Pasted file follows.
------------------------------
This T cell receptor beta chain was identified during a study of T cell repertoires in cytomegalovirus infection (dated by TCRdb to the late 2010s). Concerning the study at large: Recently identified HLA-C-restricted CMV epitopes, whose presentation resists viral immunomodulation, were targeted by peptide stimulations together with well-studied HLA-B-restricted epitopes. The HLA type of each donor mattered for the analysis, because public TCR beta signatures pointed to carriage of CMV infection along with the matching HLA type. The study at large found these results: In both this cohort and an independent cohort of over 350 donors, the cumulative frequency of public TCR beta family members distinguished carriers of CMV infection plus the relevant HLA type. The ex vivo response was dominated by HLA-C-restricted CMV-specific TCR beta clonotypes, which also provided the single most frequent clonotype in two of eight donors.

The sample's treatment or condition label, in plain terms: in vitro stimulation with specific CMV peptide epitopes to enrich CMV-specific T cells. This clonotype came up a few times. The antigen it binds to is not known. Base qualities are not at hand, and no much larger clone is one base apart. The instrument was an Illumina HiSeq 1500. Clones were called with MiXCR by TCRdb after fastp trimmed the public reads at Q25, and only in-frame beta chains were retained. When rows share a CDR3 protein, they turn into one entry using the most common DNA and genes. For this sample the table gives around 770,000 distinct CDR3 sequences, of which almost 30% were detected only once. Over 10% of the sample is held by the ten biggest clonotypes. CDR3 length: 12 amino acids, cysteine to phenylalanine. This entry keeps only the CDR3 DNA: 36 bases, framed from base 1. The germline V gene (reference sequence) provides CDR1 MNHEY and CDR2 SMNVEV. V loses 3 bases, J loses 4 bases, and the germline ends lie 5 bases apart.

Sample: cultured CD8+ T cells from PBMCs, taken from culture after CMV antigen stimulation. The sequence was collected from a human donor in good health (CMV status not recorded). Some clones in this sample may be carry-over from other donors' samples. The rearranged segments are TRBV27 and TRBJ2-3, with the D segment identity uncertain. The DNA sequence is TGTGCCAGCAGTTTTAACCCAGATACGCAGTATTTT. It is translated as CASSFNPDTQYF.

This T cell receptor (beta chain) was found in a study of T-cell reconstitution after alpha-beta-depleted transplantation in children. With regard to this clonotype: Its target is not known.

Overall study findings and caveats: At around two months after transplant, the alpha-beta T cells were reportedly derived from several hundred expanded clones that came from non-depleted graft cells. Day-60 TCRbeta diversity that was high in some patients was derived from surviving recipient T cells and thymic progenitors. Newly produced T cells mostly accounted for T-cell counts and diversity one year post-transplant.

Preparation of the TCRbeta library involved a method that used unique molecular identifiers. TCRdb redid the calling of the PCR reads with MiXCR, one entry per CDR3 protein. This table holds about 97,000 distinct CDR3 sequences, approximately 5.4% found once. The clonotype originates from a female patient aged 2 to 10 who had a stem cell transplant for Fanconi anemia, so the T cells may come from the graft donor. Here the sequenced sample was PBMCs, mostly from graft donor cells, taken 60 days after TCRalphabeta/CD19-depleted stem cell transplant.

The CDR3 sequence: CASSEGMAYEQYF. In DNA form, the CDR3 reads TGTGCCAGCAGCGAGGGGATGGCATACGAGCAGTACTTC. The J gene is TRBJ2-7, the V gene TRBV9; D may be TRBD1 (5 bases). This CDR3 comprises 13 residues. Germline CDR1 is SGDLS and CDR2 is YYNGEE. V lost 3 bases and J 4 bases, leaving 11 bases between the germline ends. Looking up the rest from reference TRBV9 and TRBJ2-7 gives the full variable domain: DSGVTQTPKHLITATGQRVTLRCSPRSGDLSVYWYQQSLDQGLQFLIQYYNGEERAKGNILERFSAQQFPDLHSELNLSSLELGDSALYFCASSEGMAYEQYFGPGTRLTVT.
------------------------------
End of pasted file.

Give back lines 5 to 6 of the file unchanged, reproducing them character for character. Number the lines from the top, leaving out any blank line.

Overall study findings and caveats: At around two months after transplant, the alpha-beta T cells were reportedly derived from several hundred expanded clones that came from non-depleted graft cells. Day-60 TCRbeta diversity that was high in some patients was derived from surviving recipient T cells and thymic progenitors. Newly produced T cells mostly accounted for T-cell counts and diversity one year post-transplant.

Preparation of the TCRbeta library involved a method that used unique molecular identifiers. TCRdb redid the calling of the PCR reads with MiXCR, one entry per CDR3 protein. This table holds about 97,000 distinct CDR3 sequences, approximately 5.4% found once. The clonotype originates from a female patient aged 2 to 10 who had a stem cell transplant for Fanconi anemia, so the T cells may come from the graft donor. Here the sequenced sample was PBMCs, mostly from graft donor cells, taken 60 days after TCRalphabeta/CD19-depleted stem cell transplant.